“Two million dollars to Caltech is just another number in a very large endowment,” Fierro said. “Two million dollars for us is transformative. You can actually see the difference … it helps students who can’t pay the rent the next month to graduate.”
Cerritos has yet to set up the John B. Smith Jr. Woodworking Scholarship infrastructure, hasn’t figured out the size of the awards or what students will need to be eligible. But Fierro said a $1,000 bump would matter to his students.
“Even $500 gets the students to the next step,” he said.
Ivy League universities figured out how to woo philanthropists and tap successful alumni 200 years ago, said Geoff Green, vice president of the Network of California Community College Foundations.
The University of California system caught on between 20 and 40 years ago.
“And the community colleges,” he said, “figured this out last Tuesday.”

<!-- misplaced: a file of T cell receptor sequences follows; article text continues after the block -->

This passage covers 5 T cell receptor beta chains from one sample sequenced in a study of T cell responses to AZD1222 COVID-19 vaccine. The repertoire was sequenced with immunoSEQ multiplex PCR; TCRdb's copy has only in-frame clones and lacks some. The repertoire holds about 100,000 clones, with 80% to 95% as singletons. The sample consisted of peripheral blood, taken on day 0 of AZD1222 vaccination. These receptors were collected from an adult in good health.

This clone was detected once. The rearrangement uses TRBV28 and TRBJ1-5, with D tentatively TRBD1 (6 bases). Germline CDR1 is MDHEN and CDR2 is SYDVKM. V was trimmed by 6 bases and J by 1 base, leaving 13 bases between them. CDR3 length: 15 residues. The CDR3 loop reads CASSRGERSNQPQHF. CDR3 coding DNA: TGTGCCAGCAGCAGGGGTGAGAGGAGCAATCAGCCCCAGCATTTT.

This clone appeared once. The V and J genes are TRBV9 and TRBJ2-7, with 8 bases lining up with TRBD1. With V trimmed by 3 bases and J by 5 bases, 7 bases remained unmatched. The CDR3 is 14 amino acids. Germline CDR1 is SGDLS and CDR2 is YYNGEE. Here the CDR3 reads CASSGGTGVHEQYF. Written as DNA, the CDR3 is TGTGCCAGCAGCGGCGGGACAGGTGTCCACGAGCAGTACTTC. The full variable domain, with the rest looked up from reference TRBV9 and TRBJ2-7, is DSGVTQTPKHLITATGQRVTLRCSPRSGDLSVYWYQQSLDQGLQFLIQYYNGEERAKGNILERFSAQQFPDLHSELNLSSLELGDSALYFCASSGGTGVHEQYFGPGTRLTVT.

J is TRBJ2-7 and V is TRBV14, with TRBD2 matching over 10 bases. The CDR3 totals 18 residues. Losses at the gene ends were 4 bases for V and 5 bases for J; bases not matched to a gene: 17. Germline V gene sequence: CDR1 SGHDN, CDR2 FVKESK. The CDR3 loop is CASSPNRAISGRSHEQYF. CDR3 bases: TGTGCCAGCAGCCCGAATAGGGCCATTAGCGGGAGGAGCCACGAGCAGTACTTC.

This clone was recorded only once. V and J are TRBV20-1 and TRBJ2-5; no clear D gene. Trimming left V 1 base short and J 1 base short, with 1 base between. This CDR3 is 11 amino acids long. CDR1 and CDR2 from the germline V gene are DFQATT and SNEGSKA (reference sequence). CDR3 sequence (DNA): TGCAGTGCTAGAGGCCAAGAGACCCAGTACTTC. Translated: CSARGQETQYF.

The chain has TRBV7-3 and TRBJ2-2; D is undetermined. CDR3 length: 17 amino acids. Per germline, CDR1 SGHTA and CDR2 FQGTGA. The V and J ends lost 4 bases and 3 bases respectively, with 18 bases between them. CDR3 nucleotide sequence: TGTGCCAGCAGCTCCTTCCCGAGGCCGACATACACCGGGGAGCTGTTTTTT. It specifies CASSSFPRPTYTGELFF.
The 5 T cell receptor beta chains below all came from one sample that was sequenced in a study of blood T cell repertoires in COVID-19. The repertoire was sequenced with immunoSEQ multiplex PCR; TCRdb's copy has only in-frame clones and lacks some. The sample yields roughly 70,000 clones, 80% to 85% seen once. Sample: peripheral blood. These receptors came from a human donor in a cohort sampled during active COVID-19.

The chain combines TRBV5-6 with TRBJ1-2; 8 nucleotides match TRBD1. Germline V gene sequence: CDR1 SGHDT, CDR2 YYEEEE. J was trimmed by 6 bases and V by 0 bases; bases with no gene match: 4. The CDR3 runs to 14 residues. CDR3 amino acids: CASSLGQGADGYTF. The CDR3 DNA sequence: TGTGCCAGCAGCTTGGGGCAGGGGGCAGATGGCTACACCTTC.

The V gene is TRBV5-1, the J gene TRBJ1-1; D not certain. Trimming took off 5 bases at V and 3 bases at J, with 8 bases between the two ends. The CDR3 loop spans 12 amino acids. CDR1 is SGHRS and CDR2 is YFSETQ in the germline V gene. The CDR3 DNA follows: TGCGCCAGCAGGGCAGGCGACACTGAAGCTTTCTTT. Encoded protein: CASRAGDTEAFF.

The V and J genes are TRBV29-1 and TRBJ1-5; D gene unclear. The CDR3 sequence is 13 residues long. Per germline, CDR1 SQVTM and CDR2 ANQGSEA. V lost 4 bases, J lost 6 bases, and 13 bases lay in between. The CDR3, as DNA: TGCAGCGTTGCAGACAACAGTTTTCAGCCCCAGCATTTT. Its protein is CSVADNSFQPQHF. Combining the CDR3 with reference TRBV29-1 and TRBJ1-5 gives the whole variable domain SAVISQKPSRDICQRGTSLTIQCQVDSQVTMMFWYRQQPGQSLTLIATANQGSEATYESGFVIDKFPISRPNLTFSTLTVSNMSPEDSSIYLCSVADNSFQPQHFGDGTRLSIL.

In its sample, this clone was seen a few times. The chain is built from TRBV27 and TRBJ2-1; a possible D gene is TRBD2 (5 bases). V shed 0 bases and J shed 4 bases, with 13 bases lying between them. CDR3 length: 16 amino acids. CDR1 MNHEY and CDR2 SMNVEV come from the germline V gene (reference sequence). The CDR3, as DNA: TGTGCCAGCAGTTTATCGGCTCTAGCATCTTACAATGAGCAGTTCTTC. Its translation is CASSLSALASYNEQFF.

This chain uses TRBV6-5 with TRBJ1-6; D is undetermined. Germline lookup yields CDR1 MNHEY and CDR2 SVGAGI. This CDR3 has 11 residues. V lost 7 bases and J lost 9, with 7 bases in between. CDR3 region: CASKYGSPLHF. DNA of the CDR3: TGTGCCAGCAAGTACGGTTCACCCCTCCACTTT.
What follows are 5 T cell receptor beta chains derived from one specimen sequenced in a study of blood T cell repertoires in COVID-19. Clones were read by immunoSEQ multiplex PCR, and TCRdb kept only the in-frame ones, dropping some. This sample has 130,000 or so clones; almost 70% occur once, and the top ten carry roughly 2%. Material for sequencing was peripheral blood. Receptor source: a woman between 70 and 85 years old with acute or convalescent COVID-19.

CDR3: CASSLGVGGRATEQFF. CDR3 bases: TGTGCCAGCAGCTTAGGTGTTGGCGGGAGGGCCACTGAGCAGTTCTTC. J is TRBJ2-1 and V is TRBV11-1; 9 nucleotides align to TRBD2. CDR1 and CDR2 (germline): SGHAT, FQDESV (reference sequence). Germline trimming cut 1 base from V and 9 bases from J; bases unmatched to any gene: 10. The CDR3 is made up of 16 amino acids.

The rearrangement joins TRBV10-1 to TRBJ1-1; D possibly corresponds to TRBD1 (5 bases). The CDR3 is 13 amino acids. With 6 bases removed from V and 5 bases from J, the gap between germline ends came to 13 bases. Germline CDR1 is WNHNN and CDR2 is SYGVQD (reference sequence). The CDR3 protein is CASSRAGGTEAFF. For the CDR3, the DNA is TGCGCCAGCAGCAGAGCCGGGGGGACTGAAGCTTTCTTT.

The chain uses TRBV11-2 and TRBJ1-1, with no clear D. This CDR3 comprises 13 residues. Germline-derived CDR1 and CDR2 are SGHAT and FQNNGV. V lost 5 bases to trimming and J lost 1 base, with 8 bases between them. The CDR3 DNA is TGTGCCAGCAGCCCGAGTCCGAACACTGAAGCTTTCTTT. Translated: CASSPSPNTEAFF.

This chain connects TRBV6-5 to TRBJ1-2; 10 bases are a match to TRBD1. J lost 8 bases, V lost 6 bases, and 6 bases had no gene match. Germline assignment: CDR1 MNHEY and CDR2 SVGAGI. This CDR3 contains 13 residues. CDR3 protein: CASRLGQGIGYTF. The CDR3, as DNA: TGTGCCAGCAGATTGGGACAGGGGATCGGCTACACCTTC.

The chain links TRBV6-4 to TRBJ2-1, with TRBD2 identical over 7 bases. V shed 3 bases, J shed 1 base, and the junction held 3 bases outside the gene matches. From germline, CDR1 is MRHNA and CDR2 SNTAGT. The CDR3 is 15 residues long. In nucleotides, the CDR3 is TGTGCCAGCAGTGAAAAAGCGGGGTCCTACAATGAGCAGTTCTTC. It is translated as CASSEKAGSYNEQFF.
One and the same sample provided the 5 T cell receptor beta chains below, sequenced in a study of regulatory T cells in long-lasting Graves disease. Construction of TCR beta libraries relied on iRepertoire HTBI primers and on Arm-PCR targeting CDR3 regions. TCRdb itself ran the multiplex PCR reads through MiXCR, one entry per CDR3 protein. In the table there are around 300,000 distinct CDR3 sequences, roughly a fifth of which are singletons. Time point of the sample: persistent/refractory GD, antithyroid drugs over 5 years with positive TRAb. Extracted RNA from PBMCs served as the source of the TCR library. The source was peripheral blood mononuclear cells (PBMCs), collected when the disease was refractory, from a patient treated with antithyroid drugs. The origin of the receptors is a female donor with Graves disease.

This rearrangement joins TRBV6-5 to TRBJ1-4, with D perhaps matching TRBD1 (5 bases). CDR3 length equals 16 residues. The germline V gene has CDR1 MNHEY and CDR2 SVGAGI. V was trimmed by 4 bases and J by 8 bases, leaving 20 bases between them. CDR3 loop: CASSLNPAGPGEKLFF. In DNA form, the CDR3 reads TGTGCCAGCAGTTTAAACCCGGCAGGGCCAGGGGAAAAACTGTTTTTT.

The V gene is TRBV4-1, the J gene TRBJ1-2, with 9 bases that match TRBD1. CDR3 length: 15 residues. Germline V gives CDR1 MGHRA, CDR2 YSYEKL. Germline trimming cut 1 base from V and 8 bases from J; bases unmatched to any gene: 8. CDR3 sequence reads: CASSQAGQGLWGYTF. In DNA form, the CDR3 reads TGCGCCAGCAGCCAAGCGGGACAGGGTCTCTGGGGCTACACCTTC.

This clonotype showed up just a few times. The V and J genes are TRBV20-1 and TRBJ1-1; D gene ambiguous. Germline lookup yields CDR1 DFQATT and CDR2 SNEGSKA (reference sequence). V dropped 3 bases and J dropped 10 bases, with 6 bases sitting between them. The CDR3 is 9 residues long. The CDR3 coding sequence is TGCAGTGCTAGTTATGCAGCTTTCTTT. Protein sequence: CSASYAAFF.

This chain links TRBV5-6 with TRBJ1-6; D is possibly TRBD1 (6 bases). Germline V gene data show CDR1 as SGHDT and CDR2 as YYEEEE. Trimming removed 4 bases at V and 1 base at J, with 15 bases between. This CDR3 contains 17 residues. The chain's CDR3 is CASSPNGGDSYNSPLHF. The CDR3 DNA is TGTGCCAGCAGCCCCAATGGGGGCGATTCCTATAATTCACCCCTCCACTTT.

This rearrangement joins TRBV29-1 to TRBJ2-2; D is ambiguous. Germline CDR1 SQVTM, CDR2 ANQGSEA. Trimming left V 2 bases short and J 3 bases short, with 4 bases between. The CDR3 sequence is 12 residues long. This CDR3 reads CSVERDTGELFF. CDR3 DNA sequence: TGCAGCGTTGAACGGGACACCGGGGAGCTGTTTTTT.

Gifts such as Smith’s are still rare, added Green, who is chief executive of the Santa Barbara City College Foundation, but community college giving has been on the upswing since 2008.
That’s when the Bernard Osher Foundation gave $25 million to establish the California Community Colleges Scholarship Endowment and kick-started a three-year fundraising campaign with additional matching millions. Since then, big-for-community-college gifts have been slowly adding up.
In 2016, the Herb Alpert Foundation gave $10.1 million to Los Angeles City College to benefit music majors. Two years later, Ventura College received a $12-million bequest from late philanthropist Miriam Emily Schwab, who played violin with the Ventura College Symphony Orchestra.